INT: Ben Whishaw
I never thought that I would ever root for a serial killer in any film, ever!!! The opening scene is an immediate validation that British import Ben Whishaw is a hypnotic and remarkable actor who commands unassuming attention! Having established a name for himself in the UK by making his debut in West End, at the National Theatre in their stage adaptation of Phillip Pullmanís ďHis Dark MaterialsĒ, and then receiving great critical acclaim in the title role of ďHamletĒ in Trevor Nunnís version of the play at the Old Vic, there is no doubt he will be taking Hollywood by storm.
humble and endearing newcomer puts on a mesmerizing and refreshing
performance as Jean-Baptiste Grenouille in the upcoming film PERFUME:
THE STORY OF A MURDERER. Based on the best-selling novel by
Patrick Suskind and directed by the highly acclaimed German Tom
Tykwer (RUN LOLA RUN), PERFUME is the story of a fearless and
isolated boy, blessed (or cursed) with a refined and acute sense of
smell. I had
the opportunity to sit down with the extraordinary and soft spoken
Ben Whishaw, as he talked about his captivating and riveting
performance as Grenouille, his preparation for the role, working
with the great Dustin Hoffman and his take on smell in PERFUME.
Check out what he had to say.
you ever paid particular attention to how things smell this much?
No, I really hadnít. Like a lot of people, I didnít really think about it all that much. I guess you canít help but stop to think about it more deeply if youíre making a film about smell, so it has changed a bit, I guess.
was your center of characterization?
Well, the thing that wasnít that helpful actually, I think the press notes say I took some perfume course or something. I didnít, Tom [Tykwer] did, but that didnít take me very far into the character. The most important thing, I felt, was to try and understand thereís some kind of absence inside of him, some kind of emptiness, somethingís lacking, somethingís missing, and to try to understand what it is he wants to fill that. We discussed lots of different things, but that was the core. We never perceived it as a position of labeling him as a sociopath or psychopath, it didnít feel like that would really open up the character. We just tried to see him as a human being as far as possible.
you have to visualize the time period to conjure up those old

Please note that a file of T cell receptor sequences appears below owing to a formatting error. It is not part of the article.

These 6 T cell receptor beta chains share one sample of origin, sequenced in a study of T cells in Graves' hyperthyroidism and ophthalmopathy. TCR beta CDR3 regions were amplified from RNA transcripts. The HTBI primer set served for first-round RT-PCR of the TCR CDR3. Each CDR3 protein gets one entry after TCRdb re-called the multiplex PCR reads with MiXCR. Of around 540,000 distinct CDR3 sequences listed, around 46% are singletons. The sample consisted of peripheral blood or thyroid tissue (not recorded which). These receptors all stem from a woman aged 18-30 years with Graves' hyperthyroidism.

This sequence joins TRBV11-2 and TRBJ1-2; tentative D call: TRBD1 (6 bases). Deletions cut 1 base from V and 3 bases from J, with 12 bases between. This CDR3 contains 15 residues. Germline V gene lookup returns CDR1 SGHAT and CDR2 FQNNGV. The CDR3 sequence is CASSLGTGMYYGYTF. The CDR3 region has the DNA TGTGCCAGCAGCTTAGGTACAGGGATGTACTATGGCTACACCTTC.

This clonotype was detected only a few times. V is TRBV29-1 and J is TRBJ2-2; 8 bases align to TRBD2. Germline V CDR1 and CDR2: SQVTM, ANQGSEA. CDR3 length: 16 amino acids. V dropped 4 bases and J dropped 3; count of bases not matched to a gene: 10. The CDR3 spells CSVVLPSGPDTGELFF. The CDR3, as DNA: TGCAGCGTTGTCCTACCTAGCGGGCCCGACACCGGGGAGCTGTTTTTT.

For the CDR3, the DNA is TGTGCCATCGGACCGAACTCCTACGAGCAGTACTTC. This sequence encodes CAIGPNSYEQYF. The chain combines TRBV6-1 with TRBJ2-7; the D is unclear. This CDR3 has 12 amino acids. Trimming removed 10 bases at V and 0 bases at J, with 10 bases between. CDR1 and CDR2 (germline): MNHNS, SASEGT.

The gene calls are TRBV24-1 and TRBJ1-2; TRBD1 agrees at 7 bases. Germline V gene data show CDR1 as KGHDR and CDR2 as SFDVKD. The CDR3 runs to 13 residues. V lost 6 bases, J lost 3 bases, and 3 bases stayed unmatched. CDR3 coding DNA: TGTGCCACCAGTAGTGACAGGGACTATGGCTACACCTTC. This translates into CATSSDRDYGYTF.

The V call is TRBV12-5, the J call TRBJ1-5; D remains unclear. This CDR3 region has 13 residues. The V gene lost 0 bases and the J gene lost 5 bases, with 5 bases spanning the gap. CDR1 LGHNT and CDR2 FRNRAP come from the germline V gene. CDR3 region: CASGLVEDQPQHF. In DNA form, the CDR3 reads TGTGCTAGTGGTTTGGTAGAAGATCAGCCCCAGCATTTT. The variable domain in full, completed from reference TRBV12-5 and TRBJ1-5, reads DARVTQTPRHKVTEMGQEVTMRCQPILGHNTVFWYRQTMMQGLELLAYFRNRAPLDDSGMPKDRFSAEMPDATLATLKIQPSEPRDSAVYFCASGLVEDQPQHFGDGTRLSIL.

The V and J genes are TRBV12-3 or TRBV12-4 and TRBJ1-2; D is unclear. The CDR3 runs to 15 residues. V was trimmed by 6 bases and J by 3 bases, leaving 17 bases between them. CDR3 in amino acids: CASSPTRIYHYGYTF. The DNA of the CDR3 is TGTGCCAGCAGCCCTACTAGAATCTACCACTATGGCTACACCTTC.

smells? Or was it enough just being there?
It felt very vivid anyway because the set was so incredible and
detailed. It didnít leave me much imagining to do because it was
all there and often it did really smell bad, so that helped, I
you have any trepidation about taking on a character that kills
Not trepidations in that sense. I had trepidations because the character is so uncommunicative, thereís not much to go on from the page, from the screenplay. I had questions about that and also, we all felt the pressure of adapting, as anyone would, a very well-loved novel. That was what I felt most intensely. Strangely, I donít know what that says about me, I didnít really worry too much that killing women would be a bad way to make a debut in a big film, it didnít occur to me.
does this character compare to someone like Hamlet?
Interestingly, it felt quite similar as a role because Tom is a director that likes to strip actors down, he has a certain taste in the way he directs actors. I certainly imagined, when I first read the script, that it would be more of a case of putting things on, like something more extreme in terms of body shape. Tom wanted it a bit more naked and wanted to go inside the character so it felt very similar to working on a part like Hamlet. There are certain parallels anyway, in terms of the sort of territory they both enter into - the obsessive quest that theyíre on and this kind of introspective path of their natures. I can see a connection between the two.
few people have compared your performance to Anthony Perkins that
you have that same level of intensity he put in ĎPsychoí.
love that film. Iíve not really seen much else heís done. I love
Hitchcock and another film that I didnít see before making
Perfume, but I saw subsequently, a film called ĎPeeping Tomí
which I think thereís something similar, thereís a connection.
was it like working with Dustin Hoffman in the sense that his role
was big and boisterous, and you had to play so small?
never felt like it was some kind of battle to hold my own against
him because thatís the nature of their relationship. You have one
character that is extremely flamboyant and aware of his position in
a social sense and then another character thatís totally inward
and totally had no understanding of society and human interaction.
That just had to be that way. The fact that Dustin is a
is he to work with, in general?
really friendly. Heís the center of attention, which again is
helpful for the character and what weíre trying to achieve. Heís
really quite nurturing in a way, he gave me some really good advice
and was generous.
advice did he give you?
He told me lots of things. The very first day I shot with him, I was totally freaking out, seeing him in his full regalia and I couldnít get something and I was getting frustrated, Tom was shouting directions at me and I started to lose it and then sort of quit and dropped the ball and they said ĎCut.í And Dustin said, ĎThat moment is when it really came alive. You should have kept going! Itís all about the accidents; itís all about the accidents.í I totally understand what he means; I think itís a confidence thing, really. There is something exciting when what youíd planned or preconceived goes out the window and something else happens, might be accidental or a mistake, but it takes you somewhere new.
distinguishes Tom from other directors youíve worked with?
havenít really had a big enough part to have a relationship with a